Are you protecting your brand?

We’ve all been there. You are at an event and you see signage that is difficult to read or you recognize a local business’ logo but something is out of sorts. You are listening to the radio and can’t make out the name of the business or can’t repeat the purpose of the spot. Maybe you are looking at a website banner and there is so much going on you can’t find the company’s name. These are just a couple examples of what happens when a business does not police its brand.
Everyone that knows me will tell you, I am brand crazy. It makes me cringe when I find out that a business has trusted another to take their logo and run with it.  This typically results in your brand being put in a bad place or subject to sloppy practices.
Your brand is your reputation. It should not be left up to someone with no clear understanding of why you do what you do to use it however they feel it should be used. I encourage all my clients, regardless of the situation, to require final approval of all their marketing efforts – ex. radio spots, print ads, billboards, press releases, articles, promotional items, signage, website banners, social media – and this includes the use of their logo in sponsorships.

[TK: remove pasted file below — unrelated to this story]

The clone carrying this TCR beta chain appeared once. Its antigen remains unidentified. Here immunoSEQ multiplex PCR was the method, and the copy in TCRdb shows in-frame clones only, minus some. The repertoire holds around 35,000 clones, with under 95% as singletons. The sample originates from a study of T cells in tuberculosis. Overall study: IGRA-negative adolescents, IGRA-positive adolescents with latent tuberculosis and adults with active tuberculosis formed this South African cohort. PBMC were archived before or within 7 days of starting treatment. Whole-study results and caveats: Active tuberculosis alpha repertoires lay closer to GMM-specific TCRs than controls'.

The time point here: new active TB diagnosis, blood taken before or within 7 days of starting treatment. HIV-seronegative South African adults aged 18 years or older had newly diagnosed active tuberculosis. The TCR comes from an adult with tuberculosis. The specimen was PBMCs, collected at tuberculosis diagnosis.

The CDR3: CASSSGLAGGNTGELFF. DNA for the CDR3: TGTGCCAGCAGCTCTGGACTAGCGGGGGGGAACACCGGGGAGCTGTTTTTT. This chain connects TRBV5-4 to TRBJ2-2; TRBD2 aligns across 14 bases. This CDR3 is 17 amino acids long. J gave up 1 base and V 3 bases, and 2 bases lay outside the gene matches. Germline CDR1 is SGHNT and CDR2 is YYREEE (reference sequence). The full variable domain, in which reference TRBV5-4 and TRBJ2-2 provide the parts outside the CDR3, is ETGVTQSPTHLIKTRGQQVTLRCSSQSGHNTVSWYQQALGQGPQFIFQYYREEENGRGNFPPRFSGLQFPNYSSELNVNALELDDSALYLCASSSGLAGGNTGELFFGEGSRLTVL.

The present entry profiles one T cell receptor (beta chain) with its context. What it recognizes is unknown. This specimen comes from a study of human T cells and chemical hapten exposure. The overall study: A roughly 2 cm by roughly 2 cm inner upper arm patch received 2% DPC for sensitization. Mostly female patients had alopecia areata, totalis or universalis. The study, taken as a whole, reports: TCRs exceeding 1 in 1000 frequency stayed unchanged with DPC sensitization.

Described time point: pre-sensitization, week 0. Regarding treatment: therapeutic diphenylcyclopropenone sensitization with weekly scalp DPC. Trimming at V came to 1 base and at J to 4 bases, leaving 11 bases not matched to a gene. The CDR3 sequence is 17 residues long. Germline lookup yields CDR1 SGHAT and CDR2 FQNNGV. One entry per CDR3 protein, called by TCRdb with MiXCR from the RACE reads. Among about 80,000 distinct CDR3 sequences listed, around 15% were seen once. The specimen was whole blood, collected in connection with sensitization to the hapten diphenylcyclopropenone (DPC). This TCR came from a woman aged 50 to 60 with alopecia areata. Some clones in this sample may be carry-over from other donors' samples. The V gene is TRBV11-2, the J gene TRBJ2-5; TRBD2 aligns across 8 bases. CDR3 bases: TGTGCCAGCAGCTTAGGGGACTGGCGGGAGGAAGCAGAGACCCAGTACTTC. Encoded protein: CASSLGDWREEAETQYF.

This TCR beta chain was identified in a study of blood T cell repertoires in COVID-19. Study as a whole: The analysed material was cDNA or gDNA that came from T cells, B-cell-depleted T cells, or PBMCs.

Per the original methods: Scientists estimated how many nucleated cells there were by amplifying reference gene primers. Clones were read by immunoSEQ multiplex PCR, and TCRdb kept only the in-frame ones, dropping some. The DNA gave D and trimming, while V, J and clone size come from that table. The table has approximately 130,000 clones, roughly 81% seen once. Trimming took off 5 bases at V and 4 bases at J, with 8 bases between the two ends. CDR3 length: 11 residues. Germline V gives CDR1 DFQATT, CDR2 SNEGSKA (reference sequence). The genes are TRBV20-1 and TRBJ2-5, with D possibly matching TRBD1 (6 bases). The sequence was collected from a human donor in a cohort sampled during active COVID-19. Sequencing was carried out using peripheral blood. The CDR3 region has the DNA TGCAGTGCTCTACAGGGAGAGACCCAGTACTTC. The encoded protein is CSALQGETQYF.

Ads should be kept clean so that the brand is upfront and identifiable and the message needs to be short and concise. If your logo appears with a host of other sponsor logos, which is common with sponsorships, make sure yours is not compromised because of spacing issues. Find out how your logo will be used and the specifications of use so if you need to submit appropriate artwork you can.
Your logo is the face of your brand. It is what your customers and potential customers see and how they identify your company. Consistency is key in building a brand – whether it is the use of the logo or the experience one has with your brand. 
When you ensure that the presentation of your brand (logo, quality, price, customer experience, product offerings, etc) is consistent and inline with what your target audience expects, you create a trust without them having to think about it. They become brand loyal. 

Simon Sinek talks about loyalty versus repeat business in his book “Start With Why”. He says, “repeat business is when people do business with you multiple times. Loyalty is when people are willing to turn down a better product/service/price to continue doing business with you. Loyal customers don’t bother to research the competition. Loyalty is not easily won. Repeat business in.”

Conversely, if you are inconsistent with your brand, you send the message that you are not trustworthy or dependable. Your target audience is 
not really sure what they will get from time to time and begin to look elsewhere for a solution to their needs. 
Why do you think companies like Apple, Starbuck and Pepsi are fanatics about their brands? They understand that maintaining brand consistency and the user experience builds customer loyalty. These companies all have enjoyed solid devotion for years as a result of their brand stewardship. 

It is no exaggeration that brand consistency can make or break your company’s success. To ensure that you have consistency – protect your brand!

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